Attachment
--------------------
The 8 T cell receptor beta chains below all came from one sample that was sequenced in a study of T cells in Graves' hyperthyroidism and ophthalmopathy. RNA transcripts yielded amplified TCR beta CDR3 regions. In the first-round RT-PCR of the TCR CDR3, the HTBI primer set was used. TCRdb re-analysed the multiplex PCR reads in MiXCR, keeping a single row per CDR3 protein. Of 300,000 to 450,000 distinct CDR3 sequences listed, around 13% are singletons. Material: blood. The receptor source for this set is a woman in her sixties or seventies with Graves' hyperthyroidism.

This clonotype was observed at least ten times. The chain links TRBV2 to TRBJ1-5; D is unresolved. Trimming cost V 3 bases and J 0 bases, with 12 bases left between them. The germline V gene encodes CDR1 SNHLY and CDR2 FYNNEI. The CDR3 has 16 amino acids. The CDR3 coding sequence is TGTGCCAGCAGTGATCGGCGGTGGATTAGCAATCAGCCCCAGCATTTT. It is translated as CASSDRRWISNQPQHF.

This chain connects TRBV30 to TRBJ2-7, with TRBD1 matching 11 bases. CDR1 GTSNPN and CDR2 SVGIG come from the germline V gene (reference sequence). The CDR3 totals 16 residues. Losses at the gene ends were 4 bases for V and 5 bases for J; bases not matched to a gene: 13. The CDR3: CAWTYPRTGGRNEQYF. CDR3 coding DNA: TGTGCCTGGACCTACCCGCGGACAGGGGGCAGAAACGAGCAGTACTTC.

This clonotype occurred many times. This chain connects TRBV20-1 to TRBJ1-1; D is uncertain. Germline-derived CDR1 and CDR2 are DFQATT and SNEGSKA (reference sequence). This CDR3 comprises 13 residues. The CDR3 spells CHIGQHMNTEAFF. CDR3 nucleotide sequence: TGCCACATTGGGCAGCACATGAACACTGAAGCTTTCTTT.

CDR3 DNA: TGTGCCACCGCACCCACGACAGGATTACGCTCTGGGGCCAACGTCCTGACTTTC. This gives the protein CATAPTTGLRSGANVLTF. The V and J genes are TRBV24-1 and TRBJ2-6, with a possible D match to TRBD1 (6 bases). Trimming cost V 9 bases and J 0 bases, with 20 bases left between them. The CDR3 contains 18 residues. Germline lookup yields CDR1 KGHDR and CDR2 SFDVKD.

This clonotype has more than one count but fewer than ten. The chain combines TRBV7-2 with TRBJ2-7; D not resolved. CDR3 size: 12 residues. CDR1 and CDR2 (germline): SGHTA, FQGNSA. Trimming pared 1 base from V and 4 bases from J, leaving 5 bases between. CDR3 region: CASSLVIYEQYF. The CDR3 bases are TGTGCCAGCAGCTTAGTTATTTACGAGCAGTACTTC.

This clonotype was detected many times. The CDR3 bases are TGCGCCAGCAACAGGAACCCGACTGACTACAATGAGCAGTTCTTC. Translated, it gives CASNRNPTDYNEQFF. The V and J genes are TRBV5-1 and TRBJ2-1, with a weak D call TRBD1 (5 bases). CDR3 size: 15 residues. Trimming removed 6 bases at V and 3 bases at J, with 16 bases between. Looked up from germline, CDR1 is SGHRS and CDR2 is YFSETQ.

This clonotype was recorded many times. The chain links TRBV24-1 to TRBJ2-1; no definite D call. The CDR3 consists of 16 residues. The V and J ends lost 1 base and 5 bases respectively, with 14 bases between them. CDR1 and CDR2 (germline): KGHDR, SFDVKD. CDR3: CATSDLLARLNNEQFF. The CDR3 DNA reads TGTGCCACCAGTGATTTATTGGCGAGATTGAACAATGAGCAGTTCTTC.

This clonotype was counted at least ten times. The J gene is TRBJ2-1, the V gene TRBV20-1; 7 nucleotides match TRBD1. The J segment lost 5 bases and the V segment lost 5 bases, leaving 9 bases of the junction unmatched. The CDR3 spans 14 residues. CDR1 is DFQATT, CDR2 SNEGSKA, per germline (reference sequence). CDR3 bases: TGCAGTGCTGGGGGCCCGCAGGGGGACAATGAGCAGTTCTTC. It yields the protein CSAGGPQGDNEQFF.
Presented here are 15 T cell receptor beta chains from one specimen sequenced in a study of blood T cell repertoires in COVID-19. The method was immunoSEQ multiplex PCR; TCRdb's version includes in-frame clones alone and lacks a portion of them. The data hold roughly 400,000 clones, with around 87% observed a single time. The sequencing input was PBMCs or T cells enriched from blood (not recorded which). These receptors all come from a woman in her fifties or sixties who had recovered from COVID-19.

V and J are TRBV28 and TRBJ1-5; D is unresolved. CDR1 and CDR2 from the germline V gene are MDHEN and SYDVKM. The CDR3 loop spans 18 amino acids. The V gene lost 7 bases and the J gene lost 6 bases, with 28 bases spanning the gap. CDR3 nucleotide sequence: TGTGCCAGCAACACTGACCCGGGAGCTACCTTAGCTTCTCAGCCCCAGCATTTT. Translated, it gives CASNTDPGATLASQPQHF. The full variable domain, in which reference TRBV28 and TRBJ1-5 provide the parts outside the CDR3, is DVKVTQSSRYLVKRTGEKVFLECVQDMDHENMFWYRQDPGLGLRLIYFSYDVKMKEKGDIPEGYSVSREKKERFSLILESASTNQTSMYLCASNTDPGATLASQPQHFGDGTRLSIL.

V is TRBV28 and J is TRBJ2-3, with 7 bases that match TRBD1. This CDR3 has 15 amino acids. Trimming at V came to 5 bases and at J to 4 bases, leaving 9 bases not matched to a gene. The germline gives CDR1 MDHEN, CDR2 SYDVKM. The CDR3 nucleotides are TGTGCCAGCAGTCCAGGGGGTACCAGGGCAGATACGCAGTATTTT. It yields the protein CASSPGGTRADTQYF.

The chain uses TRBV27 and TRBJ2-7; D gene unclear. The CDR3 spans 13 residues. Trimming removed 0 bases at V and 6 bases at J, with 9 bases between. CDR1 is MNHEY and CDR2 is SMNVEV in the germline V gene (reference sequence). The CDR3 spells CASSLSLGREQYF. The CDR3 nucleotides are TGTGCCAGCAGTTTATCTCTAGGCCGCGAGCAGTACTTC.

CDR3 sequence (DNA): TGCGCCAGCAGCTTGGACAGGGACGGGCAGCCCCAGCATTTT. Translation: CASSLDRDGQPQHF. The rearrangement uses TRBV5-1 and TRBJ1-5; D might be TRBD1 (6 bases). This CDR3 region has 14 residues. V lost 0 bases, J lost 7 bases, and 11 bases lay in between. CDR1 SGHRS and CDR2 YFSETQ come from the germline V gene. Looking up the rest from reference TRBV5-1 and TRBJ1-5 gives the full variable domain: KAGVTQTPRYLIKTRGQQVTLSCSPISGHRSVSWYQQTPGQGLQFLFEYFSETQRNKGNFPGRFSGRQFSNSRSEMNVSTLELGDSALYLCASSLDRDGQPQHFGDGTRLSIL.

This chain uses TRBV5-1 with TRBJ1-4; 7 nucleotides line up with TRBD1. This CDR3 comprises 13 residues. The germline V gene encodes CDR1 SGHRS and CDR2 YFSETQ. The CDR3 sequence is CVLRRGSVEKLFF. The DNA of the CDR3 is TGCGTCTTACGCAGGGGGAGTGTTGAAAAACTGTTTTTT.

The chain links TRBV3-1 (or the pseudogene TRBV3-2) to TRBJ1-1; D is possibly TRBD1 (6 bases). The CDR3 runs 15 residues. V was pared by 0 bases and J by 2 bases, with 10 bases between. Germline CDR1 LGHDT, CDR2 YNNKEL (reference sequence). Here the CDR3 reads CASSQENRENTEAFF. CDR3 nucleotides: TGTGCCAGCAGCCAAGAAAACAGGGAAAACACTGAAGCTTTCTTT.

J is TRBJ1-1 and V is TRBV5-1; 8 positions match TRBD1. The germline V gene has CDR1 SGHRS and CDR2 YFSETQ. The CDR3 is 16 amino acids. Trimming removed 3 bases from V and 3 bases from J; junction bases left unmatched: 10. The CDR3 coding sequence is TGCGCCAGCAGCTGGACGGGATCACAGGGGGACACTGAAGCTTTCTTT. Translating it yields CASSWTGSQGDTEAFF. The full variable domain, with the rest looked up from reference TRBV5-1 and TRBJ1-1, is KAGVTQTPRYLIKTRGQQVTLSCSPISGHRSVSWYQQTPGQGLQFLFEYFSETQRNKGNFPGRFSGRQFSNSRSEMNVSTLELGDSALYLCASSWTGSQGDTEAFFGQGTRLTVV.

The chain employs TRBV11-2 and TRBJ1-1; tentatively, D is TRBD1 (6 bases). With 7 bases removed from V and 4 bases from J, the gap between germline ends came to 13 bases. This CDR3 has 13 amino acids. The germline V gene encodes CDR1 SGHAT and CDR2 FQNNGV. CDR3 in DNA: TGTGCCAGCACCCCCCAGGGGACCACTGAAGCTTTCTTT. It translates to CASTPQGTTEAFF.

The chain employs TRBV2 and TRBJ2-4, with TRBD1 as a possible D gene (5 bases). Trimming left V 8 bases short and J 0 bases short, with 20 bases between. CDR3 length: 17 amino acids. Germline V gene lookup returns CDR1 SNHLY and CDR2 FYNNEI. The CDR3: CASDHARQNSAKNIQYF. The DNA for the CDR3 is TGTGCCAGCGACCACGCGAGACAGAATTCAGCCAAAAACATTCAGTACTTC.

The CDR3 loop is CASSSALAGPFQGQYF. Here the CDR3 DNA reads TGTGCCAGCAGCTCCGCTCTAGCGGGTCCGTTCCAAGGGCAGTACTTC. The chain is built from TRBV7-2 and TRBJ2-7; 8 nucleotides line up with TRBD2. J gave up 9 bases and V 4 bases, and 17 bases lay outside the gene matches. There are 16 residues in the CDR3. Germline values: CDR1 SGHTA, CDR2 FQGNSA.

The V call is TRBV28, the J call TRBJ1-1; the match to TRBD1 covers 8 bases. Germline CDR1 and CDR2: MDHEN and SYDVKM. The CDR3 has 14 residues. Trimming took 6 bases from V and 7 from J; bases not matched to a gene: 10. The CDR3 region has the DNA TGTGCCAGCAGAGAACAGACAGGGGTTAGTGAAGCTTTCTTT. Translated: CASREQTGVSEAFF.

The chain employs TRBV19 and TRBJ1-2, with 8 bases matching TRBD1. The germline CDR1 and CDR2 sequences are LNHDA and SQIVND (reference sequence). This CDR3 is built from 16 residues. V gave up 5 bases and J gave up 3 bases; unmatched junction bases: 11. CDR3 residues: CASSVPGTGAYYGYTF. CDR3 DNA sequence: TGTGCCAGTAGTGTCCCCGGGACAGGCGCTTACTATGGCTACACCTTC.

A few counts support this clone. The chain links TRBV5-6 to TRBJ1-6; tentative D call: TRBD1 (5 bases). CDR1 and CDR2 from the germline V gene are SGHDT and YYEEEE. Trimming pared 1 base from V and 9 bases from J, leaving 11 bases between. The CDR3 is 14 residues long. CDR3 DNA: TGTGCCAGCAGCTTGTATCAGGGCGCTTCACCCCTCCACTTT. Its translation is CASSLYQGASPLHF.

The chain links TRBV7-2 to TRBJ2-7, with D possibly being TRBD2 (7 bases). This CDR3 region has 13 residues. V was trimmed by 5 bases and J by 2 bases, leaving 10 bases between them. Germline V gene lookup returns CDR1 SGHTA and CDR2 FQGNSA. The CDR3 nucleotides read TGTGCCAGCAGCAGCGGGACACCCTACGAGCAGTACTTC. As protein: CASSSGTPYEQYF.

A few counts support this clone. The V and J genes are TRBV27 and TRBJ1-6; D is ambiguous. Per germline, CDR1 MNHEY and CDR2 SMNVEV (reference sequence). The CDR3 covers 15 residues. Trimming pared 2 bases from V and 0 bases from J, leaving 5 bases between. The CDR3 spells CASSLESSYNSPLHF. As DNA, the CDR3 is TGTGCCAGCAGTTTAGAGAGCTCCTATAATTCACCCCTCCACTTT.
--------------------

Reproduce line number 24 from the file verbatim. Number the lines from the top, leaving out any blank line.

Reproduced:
The chain links TRBV7-2 to TRBJ2-7, with D possibly being TRBD2 (7 bases). This CDR3 region has 13 residues. V was trimmed by 5 bases and J by 2 bases, leaving 10 bases between them. Germline V gene lookup returns CDR1 SGHTA and CDR2 FQGNSA. The CDR3 nucleotides read TGTGCCAGCAGCAGCGGGACACCCTACGAGCAGTACTTC. As protein: CASSSGTPYEQYF.